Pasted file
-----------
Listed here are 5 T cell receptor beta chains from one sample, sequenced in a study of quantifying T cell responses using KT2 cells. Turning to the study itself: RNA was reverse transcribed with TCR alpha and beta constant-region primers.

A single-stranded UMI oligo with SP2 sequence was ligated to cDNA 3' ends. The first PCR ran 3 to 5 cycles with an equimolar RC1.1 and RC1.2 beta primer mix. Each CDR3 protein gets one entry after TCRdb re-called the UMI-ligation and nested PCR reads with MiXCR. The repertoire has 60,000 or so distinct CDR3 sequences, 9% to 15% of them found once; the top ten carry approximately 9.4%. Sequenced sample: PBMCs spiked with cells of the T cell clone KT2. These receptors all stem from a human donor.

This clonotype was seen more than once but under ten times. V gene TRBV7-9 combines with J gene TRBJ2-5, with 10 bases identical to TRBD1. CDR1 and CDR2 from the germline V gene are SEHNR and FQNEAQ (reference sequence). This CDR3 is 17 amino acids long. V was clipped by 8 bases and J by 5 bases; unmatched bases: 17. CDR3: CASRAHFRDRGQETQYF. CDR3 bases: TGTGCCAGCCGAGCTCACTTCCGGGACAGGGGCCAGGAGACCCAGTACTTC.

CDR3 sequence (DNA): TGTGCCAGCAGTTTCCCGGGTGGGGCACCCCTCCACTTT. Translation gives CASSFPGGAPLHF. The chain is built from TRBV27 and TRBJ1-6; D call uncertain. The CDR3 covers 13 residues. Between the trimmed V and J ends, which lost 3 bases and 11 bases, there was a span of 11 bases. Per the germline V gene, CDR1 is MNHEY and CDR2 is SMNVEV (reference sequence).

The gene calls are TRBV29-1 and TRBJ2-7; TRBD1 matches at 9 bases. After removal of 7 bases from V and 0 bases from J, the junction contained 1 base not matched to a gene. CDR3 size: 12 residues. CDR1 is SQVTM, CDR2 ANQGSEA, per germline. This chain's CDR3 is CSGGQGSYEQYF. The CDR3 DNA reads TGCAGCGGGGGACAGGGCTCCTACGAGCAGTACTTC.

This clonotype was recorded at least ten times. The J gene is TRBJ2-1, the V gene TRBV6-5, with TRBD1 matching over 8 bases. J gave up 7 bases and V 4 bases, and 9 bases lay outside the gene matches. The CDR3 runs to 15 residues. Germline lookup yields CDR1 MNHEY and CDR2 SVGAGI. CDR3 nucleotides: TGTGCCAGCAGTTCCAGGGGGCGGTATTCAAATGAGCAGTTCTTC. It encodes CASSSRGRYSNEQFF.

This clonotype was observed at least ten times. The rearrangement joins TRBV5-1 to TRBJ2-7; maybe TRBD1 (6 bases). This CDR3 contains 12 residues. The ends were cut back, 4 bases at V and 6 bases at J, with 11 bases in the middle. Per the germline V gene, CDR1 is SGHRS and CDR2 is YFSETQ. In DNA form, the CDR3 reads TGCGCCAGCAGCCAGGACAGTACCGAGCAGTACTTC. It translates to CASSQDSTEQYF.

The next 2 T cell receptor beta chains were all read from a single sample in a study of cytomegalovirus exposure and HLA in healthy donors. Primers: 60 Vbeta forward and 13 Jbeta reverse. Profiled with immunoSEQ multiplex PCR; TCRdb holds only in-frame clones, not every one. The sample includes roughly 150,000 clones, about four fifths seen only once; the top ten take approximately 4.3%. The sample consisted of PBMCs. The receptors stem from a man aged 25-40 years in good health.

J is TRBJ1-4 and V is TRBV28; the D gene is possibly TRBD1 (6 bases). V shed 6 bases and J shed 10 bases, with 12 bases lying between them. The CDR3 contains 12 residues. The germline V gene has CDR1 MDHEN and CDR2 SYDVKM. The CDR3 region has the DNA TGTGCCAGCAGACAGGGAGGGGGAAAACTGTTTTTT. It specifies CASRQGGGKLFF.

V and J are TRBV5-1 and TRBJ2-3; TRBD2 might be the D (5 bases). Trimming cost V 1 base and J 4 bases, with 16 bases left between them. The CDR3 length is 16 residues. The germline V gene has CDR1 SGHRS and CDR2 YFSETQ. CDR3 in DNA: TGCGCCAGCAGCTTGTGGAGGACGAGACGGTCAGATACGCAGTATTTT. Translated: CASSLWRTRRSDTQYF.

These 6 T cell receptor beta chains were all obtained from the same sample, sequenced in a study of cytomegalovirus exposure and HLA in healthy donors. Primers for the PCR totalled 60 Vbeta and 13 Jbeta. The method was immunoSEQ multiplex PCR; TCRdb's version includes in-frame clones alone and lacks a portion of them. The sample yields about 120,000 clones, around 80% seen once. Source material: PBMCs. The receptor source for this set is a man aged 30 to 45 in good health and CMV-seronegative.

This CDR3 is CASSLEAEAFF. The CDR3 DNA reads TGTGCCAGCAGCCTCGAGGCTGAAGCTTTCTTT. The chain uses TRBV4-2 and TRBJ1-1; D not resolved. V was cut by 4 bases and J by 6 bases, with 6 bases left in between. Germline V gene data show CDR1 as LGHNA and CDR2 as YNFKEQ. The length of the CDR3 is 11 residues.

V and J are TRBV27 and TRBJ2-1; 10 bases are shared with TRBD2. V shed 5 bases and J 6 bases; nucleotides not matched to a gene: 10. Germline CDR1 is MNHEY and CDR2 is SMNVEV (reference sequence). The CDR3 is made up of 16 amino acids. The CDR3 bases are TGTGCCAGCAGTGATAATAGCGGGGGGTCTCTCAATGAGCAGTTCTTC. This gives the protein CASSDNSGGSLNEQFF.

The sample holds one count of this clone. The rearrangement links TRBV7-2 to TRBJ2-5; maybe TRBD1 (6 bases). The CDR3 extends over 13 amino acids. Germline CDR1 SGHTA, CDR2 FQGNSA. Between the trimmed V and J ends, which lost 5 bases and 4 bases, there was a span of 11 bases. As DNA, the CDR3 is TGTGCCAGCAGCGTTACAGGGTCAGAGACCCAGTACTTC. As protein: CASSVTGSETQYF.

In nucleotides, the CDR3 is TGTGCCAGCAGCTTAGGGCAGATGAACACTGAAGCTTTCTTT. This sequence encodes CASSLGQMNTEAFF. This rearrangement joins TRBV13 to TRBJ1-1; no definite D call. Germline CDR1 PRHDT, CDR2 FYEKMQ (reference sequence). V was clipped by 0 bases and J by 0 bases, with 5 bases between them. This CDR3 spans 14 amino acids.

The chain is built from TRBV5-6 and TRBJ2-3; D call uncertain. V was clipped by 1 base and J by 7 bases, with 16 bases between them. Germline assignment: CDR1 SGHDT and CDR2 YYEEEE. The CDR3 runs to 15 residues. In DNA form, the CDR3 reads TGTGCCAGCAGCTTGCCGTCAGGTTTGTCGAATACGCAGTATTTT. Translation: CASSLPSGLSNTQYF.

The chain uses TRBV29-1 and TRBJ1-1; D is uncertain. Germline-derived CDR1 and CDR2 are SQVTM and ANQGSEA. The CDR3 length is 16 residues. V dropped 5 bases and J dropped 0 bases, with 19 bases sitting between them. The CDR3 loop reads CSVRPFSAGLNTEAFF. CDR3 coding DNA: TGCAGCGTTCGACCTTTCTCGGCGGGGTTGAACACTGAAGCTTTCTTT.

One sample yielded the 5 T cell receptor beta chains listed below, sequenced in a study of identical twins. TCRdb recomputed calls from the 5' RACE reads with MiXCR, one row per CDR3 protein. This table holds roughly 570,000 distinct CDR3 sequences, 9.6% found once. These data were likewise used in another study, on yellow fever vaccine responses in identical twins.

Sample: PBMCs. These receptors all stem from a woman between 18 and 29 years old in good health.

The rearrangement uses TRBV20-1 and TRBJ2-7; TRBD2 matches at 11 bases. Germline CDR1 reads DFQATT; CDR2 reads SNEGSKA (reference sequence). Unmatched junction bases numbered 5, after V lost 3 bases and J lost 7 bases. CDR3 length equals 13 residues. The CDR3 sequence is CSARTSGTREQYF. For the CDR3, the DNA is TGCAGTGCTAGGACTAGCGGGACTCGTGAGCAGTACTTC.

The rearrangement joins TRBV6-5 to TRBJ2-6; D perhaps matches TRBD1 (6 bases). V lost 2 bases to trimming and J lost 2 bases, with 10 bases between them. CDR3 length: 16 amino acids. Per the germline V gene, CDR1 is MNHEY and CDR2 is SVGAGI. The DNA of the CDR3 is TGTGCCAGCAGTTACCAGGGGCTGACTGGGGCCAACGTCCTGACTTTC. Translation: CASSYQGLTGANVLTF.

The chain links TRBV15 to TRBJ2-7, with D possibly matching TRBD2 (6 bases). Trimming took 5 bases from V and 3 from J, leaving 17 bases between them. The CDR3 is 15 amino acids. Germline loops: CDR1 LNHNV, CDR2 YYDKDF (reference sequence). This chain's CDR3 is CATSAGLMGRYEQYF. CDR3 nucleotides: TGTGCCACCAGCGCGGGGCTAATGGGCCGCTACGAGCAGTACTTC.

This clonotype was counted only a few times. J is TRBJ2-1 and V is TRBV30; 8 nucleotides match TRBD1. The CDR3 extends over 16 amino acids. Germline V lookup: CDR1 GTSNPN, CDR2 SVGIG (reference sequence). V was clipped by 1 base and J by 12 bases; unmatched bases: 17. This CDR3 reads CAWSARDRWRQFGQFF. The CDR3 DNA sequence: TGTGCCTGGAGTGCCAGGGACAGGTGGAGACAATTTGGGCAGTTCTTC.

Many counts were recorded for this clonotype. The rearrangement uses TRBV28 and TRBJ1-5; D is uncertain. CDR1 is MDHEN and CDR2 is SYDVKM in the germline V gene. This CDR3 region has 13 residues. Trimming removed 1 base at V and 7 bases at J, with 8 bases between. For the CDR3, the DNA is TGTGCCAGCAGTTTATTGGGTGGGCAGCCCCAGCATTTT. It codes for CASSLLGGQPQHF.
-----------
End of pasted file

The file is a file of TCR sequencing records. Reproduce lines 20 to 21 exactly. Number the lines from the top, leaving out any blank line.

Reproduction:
The rearrangement uses TRBV20-1 and TRBJ2-7; TRBD2 matches at 11 bases. Germline CDR1 reads DFQATT; CDR2 reads SNEGSKA (reference sequence). Unmatched junction bases numbered 5, after V lost 3 bases and J lost 7 bases. CDR3 length equals 13 residues. The CDR3 sequence is CSARTSGTREQYF. For the CDR3, the DNA is TGCAGTGCTAGGACTAGCGGGACTCGTGAGCAGTACTTC.

The rearrangement joins TRBV6-5 to TRBJ2-6; D perhaps matches TRBD1 (6 bases). V lost 2 bases to trimming and J lost 2 bases, with 10 bases between them. CDR3 length: 16 amino acids. Per the germline V gene, CDR1 is MNHEY and CDR2 is SVGAGI. The DNA of the CDR3 is TGTGCCAGCAGTTACCAGGGGCTGACTGGGGCCAACGTCCTGACTTTC. Translation: CASSYQGLTGANVLTF.